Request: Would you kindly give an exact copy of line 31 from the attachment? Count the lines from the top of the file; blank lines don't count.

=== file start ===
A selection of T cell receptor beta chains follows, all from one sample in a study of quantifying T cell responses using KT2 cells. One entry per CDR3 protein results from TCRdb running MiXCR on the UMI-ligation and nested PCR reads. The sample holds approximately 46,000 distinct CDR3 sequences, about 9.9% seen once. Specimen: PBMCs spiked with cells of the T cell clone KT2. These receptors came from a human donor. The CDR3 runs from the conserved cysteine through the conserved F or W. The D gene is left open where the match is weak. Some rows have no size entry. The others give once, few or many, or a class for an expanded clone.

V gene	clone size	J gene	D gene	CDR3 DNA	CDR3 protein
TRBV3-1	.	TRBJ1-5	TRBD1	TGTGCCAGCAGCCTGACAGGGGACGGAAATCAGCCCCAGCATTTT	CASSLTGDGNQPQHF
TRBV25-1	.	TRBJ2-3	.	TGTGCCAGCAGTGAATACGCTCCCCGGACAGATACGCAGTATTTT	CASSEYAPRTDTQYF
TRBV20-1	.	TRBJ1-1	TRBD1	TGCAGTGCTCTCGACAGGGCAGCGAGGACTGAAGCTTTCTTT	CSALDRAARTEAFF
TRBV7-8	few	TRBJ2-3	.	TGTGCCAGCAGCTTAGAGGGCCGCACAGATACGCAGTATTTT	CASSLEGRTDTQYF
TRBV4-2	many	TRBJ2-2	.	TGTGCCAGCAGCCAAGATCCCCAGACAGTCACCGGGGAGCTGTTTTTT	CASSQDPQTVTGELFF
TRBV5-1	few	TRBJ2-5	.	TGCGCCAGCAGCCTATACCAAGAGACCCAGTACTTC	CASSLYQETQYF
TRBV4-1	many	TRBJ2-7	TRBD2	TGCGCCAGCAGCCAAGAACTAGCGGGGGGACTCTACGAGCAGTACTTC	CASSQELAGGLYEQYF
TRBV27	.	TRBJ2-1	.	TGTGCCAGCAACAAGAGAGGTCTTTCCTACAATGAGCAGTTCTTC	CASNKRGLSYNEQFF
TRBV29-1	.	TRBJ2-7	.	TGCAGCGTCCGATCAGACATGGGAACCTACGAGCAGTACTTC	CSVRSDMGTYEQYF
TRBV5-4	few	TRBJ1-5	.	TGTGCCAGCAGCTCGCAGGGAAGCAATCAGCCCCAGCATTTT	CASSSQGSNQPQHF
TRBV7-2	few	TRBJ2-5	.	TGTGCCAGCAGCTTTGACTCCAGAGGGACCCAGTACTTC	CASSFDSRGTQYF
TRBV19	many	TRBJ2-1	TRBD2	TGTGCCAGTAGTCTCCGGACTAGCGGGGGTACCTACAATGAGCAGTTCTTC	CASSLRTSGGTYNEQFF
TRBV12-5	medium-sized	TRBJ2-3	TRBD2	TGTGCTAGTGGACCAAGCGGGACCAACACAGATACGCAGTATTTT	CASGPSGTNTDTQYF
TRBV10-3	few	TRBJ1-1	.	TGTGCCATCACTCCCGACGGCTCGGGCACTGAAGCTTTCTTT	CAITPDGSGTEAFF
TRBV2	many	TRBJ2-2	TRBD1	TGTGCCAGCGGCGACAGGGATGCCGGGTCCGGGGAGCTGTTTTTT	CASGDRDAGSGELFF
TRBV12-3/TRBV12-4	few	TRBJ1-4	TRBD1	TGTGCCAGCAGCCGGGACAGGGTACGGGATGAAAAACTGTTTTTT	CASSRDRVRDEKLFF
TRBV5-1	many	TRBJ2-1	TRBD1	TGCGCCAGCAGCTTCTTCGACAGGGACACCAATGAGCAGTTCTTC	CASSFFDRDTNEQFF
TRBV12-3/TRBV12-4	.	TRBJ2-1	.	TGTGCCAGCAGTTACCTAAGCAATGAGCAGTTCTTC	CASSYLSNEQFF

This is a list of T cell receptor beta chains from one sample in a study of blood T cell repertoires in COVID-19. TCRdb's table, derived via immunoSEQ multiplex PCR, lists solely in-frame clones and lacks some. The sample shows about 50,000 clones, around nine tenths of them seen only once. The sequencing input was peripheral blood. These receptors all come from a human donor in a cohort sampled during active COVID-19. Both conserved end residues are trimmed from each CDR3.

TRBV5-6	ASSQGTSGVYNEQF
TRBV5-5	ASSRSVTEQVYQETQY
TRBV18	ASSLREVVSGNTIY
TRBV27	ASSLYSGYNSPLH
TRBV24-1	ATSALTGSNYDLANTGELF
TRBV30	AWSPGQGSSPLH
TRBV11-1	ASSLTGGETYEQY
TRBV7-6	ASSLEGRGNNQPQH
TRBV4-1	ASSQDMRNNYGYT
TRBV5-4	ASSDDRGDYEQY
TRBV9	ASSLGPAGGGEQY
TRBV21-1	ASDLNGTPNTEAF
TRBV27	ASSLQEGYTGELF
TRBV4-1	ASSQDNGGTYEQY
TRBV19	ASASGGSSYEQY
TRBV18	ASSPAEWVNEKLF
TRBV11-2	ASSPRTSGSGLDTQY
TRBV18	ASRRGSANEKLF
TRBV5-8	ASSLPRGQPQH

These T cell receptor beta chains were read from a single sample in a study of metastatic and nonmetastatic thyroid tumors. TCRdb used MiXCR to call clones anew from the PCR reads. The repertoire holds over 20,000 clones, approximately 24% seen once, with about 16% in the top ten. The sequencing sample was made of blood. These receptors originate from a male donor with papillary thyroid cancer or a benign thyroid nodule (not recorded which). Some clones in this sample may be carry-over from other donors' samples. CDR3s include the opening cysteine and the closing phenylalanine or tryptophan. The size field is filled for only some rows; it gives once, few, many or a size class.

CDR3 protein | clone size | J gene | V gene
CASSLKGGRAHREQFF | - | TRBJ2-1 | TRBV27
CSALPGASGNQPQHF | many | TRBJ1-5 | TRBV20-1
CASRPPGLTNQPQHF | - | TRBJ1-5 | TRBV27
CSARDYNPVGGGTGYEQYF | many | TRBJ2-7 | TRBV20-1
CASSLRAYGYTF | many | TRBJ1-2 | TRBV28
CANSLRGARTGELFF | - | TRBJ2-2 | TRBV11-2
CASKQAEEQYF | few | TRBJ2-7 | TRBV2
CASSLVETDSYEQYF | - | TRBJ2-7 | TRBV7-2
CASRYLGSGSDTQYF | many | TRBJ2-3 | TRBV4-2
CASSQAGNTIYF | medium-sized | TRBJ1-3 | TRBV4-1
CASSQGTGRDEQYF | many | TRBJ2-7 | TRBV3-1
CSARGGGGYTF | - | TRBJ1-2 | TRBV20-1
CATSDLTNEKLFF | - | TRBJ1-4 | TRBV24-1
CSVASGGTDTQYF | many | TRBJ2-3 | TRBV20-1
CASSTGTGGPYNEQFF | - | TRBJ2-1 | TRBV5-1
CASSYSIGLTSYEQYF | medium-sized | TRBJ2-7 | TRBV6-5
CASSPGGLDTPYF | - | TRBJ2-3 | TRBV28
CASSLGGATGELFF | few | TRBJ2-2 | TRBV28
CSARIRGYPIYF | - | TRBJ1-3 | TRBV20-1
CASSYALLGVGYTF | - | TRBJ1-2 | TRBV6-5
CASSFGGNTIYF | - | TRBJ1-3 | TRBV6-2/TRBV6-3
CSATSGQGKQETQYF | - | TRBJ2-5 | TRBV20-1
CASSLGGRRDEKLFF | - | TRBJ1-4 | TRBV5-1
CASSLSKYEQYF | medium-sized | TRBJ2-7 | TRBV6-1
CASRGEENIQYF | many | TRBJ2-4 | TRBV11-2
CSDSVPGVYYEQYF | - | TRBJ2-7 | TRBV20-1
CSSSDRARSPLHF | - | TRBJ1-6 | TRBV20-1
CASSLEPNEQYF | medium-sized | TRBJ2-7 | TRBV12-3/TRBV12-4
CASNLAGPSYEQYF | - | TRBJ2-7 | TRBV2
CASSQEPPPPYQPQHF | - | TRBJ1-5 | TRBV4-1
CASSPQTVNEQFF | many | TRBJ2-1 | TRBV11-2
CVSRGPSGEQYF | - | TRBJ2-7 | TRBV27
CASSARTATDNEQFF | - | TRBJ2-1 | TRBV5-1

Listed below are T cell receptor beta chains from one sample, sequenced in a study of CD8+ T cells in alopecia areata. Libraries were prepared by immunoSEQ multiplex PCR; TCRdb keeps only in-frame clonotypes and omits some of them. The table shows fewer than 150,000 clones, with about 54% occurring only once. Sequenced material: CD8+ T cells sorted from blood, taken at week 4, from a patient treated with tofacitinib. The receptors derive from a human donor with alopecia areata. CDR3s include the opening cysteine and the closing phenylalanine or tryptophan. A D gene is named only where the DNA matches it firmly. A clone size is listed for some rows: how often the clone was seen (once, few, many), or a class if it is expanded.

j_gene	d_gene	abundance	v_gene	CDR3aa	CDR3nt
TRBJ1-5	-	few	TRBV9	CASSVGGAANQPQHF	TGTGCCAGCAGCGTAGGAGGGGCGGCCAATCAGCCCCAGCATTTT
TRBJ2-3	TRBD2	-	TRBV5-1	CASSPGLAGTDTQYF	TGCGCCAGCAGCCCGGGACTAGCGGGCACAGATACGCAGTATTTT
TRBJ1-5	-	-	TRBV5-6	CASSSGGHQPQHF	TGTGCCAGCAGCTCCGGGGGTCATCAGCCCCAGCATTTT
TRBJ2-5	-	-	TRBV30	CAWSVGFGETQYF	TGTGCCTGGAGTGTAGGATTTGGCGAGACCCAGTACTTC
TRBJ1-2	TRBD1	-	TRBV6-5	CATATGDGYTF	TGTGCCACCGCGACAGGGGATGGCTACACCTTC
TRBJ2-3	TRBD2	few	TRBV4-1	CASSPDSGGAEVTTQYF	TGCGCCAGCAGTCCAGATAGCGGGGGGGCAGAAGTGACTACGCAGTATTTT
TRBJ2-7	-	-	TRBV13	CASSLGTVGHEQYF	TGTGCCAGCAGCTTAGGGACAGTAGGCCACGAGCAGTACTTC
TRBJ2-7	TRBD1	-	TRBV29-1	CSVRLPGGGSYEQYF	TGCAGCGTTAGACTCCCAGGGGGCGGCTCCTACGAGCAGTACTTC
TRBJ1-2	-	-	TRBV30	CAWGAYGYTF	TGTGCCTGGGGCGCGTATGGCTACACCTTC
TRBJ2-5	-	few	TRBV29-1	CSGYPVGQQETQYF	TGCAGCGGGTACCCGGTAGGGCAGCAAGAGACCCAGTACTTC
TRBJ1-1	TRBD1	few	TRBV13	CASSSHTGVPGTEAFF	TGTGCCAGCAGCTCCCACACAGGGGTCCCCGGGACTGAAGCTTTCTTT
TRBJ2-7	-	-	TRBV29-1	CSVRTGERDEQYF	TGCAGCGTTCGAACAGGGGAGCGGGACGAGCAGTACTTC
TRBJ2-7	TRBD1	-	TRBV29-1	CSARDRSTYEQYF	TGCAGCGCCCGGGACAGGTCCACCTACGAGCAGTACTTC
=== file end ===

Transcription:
TRBV5-4	ASSDDRGDYEQY